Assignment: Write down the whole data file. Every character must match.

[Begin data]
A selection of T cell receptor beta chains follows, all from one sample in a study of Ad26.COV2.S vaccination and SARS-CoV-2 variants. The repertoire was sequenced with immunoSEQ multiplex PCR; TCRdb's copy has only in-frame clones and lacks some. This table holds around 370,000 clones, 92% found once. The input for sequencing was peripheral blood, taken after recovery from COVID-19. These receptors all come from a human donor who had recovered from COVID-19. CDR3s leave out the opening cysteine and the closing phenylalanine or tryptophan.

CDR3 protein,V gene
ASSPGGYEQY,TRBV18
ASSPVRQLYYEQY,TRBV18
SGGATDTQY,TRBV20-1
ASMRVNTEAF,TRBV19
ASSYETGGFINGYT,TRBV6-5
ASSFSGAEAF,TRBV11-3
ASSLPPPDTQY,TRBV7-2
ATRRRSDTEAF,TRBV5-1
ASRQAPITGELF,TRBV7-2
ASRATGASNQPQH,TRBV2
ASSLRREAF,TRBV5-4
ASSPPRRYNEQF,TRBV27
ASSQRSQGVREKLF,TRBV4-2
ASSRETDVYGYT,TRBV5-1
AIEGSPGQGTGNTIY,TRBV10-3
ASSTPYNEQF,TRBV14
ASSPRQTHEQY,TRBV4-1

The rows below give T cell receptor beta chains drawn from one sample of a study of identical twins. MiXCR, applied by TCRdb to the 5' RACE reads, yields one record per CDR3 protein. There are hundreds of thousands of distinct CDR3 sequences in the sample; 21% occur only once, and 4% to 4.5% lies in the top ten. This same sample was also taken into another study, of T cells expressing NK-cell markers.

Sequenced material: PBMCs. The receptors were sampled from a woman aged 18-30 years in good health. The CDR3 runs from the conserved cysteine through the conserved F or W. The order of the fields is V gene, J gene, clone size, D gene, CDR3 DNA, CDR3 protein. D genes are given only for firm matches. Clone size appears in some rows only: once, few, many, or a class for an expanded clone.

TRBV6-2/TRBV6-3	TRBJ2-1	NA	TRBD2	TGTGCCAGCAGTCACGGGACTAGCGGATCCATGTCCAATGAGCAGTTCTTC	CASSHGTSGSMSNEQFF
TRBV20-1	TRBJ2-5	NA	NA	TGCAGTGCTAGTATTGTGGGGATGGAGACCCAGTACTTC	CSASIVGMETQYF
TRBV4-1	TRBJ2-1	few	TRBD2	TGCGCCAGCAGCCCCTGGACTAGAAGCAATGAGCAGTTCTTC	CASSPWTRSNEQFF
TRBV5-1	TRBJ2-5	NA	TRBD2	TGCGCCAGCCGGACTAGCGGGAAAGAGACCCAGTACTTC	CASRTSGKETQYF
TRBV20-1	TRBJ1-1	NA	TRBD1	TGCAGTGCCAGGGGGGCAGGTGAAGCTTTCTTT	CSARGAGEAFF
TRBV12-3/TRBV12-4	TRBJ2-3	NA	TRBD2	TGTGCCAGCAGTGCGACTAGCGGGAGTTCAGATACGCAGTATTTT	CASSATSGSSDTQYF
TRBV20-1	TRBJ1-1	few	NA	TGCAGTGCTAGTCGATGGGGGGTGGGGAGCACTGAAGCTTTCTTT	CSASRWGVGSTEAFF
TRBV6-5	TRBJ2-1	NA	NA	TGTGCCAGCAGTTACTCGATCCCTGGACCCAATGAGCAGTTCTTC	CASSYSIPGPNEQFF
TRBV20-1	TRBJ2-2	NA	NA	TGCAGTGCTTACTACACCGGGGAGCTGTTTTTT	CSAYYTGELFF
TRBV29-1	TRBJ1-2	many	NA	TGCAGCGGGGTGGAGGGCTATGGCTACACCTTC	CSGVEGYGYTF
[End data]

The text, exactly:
A selection of T cell receptor beta chains follows, all from one sample in a study of Ad26.COV2.S vaccination and SARS-CoV-2 variants. The repertoire was sequenced with immunoSEQ multiplex PCR; TCRdb's copy has only in-frame clones and lacks some. This table holds around 370,000 clones, 92% found once. The input for sequencing was peripheral blood, taken after recovery from COVID-19. These receptors all come from a human donor who had recovered from COVID-19. CDR3s leave out the opening cysteine and the closing phenylalanine or tryptophan.

CDR3 protein,V gene
ASSPGGYEQY,TRBV18
ASSPVRQLYYEQY,TRBV18
SGGATDTQY,TRBV20-1
ASMRVNTEAF,TRBV19
ASSYETGGFINGYT,TRBV6-5
ASSFSGAEAF,TRBV11-3
ASSLPPPDTQY,TRBV7-2
ATRRRSDTEAF,TRBV5-1
ASRQAPITGELF,TRBV7-2
ASRATGASNQPQH,TRBV2
ASSLRREAF,TRBV5-4
ASSPPRRYNEQF,TRBV27
ASSQRSQGVREKLF,TRBV4-2
ASSRETDVYGYT,TRBV5-1
AIEGSPGQGTGNTIY,TRBV10-3
ASSTPYNEQF,TRBV14
ASSPRQTHEQY,TRBV4-1

The rows below give T cell receptor beta chains drawn from one sample of a study of identical twins. MiXCR, applied by TCRdb to the 5' RACE reads, yields one record per CDR3 protein. There are hundreds of thousands of distinct CDR3 sequences in the sample; 21% occur only once, and 4% to 4.5% lies in the top ten. This same sample was also taken into another study, of T cells expressing NK-cell markers.

Sequenced material: PBMCs. The receptors were sampled from a woman aged 18-30 years in good health. The CDR3 runs from the conserved cysteine through the conserved F or W. The order of the fields is V gene, J gene, clone size, D gene, CDR3 DNA, CDR3 protein. D genes are given only for firm matches. Clone size appears in some rows only: once, few, many, or a class for an expanded clone.

TRBV6-2/TRBV6-3	TRBJ2-1	NA	TRBD2	TGTGCCAGCAGTCACGGGACTAGCGGATCCATGTCCAATGAGCAGTTCTTC	CASSHGTSGSMSNEQFF
TRBV20-1	TRBJ2-5	NA	NA	TGCAGTGCTAGTATTGTGGGGATGGAGACCCAGTACTTC	CSASIVGMETQYF
TRBV4-1	TRBJ2-1	few	TRBD2	TGCGCCAGCAGCCCCTGGACTAGAAGCAATGAGCAGTTCTTC	CASSPWTRSNEQFF
TRBV5-1	TRBJ2-5	NA	TRBD2	TGCGCCAGCCGGACTAGCGGGAAAGAGACCCAGTACTTC	CASRTSGKETQYF
TRBV20-1	TRBJ1-1	NA	TRBD1	TGCAGTGCCAGGGGGGCAGGTGAAGCTTTCTTT	CSARGAGEAFF
TRBV12-3/TRBV12-4	TRBJ2-3	NA	TRBD2	TGTGCCAGCAGTGCGACTAGCGGGAGTTCAGATACGCAGTATTTT	CASSATSGSSDTQYF
TRBV20-1	TRBJ1-1	few	NA	TGCAGTGCTAGTCGATGGGGGGTGGGGAGCACTGAAGCTTTCTTT	CSASRWGVGSTEAFF
TRBV6-5	TRBJ2-1	NA	NA	TGTGCCAGCAGTTACTCGATCCCTGGACCCAATGAGCAGTTCTTC	CASSYSIPGPNEQFF
TRBV20-1	TRBJ2-2	NA	NA	TGCAGTGCTTACTACACCGGGGAGCTGTTTTTT	CSAYYTGELFF
TRBV29-1	TRBJ1-2	many	NA	TGCAGCGGGGTGGAGGGCTATGGCTACACCTTC	CSGVEGYGYTF